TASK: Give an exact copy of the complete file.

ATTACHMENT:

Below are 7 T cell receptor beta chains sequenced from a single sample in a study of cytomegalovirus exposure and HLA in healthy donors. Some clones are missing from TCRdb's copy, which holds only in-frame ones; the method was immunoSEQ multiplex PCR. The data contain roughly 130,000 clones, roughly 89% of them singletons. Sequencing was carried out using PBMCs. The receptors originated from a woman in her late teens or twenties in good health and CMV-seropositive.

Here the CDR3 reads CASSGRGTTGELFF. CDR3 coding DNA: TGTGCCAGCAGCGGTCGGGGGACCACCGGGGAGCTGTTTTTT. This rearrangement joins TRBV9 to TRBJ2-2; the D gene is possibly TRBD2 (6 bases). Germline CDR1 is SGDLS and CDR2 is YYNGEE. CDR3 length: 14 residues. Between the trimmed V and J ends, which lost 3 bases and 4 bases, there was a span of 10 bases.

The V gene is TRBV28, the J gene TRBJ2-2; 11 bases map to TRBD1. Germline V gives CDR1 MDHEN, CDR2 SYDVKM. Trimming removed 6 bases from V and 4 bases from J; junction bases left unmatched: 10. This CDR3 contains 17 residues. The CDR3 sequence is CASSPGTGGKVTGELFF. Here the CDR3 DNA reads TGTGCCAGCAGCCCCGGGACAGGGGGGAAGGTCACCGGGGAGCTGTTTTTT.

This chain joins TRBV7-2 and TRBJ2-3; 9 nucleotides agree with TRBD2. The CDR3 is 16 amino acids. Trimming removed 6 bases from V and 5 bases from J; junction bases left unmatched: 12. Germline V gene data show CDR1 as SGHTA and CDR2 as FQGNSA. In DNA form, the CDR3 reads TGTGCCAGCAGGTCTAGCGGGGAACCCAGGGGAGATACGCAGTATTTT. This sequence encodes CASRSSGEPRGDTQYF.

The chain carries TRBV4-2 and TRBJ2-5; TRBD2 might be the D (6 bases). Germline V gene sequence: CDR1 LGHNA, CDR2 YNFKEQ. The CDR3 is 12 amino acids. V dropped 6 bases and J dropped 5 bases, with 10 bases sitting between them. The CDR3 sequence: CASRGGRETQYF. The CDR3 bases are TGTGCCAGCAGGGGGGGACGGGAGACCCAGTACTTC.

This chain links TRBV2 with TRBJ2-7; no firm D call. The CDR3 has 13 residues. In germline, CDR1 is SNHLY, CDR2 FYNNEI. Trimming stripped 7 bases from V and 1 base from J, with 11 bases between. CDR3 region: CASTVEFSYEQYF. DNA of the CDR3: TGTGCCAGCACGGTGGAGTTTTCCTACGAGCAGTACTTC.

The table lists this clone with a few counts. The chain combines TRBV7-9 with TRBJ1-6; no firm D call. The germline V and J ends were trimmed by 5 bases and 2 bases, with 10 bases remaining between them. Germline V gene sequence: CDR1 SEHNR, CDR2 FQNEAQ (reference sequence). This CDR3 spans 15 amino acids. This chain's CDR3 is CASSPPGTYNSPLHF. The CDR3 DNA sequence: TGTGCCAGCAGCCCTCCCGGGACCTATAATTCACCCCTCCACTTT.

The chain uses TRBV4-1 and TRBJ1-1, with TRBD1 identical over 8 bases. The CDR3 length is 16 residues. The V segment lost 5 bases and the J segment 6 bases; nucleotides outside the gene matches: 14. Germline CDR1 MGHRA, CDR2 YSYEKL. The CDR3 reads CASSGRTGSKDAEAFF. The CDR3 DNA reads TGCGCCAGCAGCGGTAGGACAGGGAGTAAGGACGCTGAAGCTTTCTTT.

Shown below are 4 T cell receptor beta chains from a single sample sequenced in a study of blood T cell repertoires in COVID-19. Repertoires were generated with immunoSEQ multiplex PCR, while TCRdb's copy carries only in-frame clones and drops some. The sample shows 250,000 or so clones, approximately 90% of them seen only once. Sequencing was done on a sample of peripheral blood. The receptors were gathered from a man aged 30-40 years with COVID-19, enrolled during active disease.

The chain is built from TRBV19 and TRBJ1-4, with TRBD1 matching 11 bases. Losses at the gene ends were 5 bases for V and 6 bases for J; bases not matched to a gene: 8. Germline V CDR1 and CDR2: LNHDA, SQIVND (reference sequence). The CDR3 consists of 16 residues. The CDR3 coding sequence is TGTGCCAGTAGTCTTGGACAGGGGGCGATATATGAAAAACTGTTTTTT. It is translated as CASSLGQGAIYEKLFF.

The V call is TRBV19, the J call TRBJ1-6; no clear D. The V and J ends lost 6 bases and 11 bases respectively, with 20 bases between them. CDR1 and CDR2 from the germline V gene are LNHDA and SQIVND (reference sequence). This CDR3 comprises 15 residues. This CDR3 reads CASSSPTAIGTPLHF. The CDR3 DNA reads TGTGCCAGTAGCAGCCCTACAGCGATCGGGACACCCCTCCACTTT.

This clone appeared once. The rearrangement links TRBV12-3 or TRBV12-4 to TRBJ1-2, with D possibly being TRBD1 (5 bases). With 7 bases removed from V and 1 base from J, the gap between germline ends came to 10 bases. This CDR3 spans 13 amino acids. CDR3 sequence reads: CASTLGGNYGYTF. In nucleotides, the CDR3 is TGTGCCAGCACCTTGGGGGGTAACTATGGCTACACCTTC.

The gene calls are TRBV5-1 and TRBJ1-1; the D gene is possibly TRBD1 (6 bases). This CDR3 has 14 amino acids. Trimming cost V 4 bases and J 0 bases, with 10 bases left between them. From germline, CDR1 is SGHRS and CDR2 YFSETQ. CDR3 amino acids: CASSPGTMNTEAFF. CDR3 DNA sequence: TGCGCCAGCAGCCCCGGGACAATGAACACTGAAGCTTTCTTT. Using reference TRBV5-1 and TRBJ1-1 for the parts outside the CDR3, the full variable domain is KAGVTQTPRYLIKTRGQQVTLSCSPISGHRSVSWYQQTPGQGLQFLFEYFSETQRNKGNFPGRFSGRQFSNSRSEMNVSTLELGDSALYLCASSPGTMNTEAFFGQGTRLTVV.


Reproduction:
Below are 7 T cell receptor beta chains sequenced from a single sample in a study of cytomegalovirus exposure and HLA in healthy donors. Some clones are missing from TCRdb's copy, which holds only in-frame ones; the method was immunoSEQ multiplex PCR. The data contain roughly 130,000 clones, roughly 89% of them singletons. Sequencing was carried out using PBMCs. The receptors originated from a woman in her late teens or twenties in good health and CMV-seropositive.

Here the CDR3 reads CASSGRGTTGELFF. CDR3 coding DNA: TGTGCCAGCAGCGGTCGGGGGACCACCGGGGAGCTGTTTTTT. This rearrangement joins TRBV9 to TRBJ2-2; the D gene is possibly TRBD2 (6 bases). Germline CDR1 is SGDLS and CDR2 is YYNGEE. CDR3 length: 14 residues. Between the trimmed V and J ends, which lost 3 bases and 4 bases, there was a span of 10 bases.

The V gene is TRBV28, the J gene TRBJ2-2; 11 bases map to TRBD1. Germline V gives CDR1 MDHEN, CDR2 SYDVKM. Trimming removed 6 bases from V and 4 bases from J; junction bases left unmatched: 10. This CDR3 contains 17 residues. The CDR3 sequence is CASSPGTGGKVTGELFF. Here the CDR3 DNA reads TGTGCCAGCAGCCCCGGGACAGGGGGGAAGGTCACCGGGGAGCTGTTTTTT.

This chain joins TRBV7-2 and TRBJ2-3; 9 nucleotides agree with TRBD2. The CDR3 is 16 amino acids. Trimming removed 6 bases from V and 5 bases from J; junction bases left unmatched: 12. Germline V gene data show CDR1 as SGHTA and CDR2 as FQGNSA. In DNA form, the CDR3 reads TGTGCCAGCAGGTCTAGCGGGGAACCCAGGGGAGATACGCAGTATTTT. This sequence encodes CASRSSGEPRGDTQYF.

The chain carries TRBV4-2 and TRBJ2-5; TRBD2 might be the D (6 bases). Germline V gene sequence: CDR1 LGHNA, CDR2 YNFKEQ. The CDR3 is 12 amino acids. V dropped 6 bases and J dropped 5 bases, with 10 bases sitting between them. The CDR3 sequence: CASRGGRETQYF. The CDR3 bases are TGTGCCAGCAGGGGGGGACGGGAGACCCAGTACTTC.

This chain links TRBV2 with TRBJ2-7; no firm D call. The CDR3 has 13 residues. In germline, CDR1 is SNHLY, CDR2 FYNNEI. Trimming stripped 7 bases from V and 1 base from J, with 11 bases between. CDR3 region: CASTVEFSYEQYF. DNA of the CDR3: TGTGCCAGCACGGTGGAGTTTTCCTACGAGCAGTACTTC.

The table lists this clone with a few counts. The chain combines TRBV7-9 with TRBJ1-6; no firm D call. The germline V and J ends were trimmed by 5 bases and 2 bases, with 10 bases remaining between them. Germline V gene sequence: CDR1 SEHNR, CDR2 FQNEAQ (reference sequence). This CDR3 spans 15 amino acids. This chain's CDR3 is CASSPPGTYNSPLHF. The CDR3 DNA sequence: TGTGCCAGCAGCCCTCCCGGGACCTATAATTCACCCCTCCACTTT.

The chain uses TRBV4-1 and TRBJ1-1, with TRBD1 identical over 8 bases. The CDR3 length is 16 residues. The V segment lost 5 bases and the J segment 6 bases; nucleotides outside the gene matches: 14. Germline CDR1 MGHRA, CDR2 YSYEKL. The CDR3 reads CASSGRTGSKDAEAFF. The CDR3 DNA reads TGCGCCAGCAGCGGTAGGACAGGGAGTAAGGACGCTGAAGCTTTCTTT.

Shown below are 4 T cell receptor beta chains from a single sample sequenced in a study of blood T cell repertoires in COVID-19. Repertoires were generated with immunoSEQ multiplex PCR, while TCRdb's copy carries only in-frame clones and drops some. The sample shows 250,000 or so clones, approximately 90% of them seen only once. Sequencing was done on a sample of peripheral blood. The receptors were gathered from a man aged 30-40 years with COVID-19, enrolled during active disease.

The chain is built from TRBV19 and TRBJ1-4, with TRBD1 matching 11 bases. Losses at the gene ends were 5 bases for V and 6 bases for J; bases not matched to a gene: 8. Germline V CDR1 and CDR2: LNHDA, SQIVND (reference sequence). The CDR3 consists of 16 residues. The CDR3 coding sequence is TGTGCCAGTAGTCTTGGACAGGGGGCGATATATGAAAAACTGTTTTTT. It is translated as CASSLGQGAIYEKLFF.

The V call is TRBV19, the J call TRBJ1-6; no clear D. The V and J ends lost 6 bases and 11 bases respectively, with 20 bases between them. CDR1 and CDR2 from the germline V gene are LNHDA and SQIVND (reference sequence). This CDR3 comprises 15 residues. This CDR3 reads CASSSPTAIGTPLHF. The CDR3 DNA reads TGTGCCAGTAGCAGCCCTACAGCGATCGGGACACCCCTCCACTTT.

This clone appeared once. The rearrangement links TRBV12-3 or TRBV12-4 to TRBJ1-2, with D possibly being TRBD1 (5 bases). With 7 bases removed from V and 1 base from J, the gap between germline ends came to 10 bases. This CDR3 spans 13 amino acids. CDR3 sequence reads: CASTLGGNYGYTF. In nucleotides, the CDR3 is TGTGCCAGCACCTTGGGGGGTAACTATGGCTACACCTTC.

The gene calls are TRBV5-1 and TRBJ1-1; the D gene is possibly TRBD1 (6 bases). This CDR3 has 14 amino acids. Trimming cost V 4 bases and J 0 bases, with 10 bases left between them. From germline, CDR1 is SGHRS and CDR2 YFSETQ. CDR3 amino acids: CASSPGTMNTEAFF. CDR3 DNA sequence: TGCGCCAGCAGCCCCGGGACAATGAACACTGAAGCTTTCTTT. Using reference TRBV5-1 and TRBJ1-1 for the parts outside the CDR3, the full variable domain is KAGVTQTPRYLIKTRGQQVTLSCSPISGHRSVSWYQQTPGQGLQFLFEYFSETQRNKGNFPGRFSGRQFSNSRSEMNVSTLELGDSALYLCASSPGTMNTEAFFGQGTRLTVV.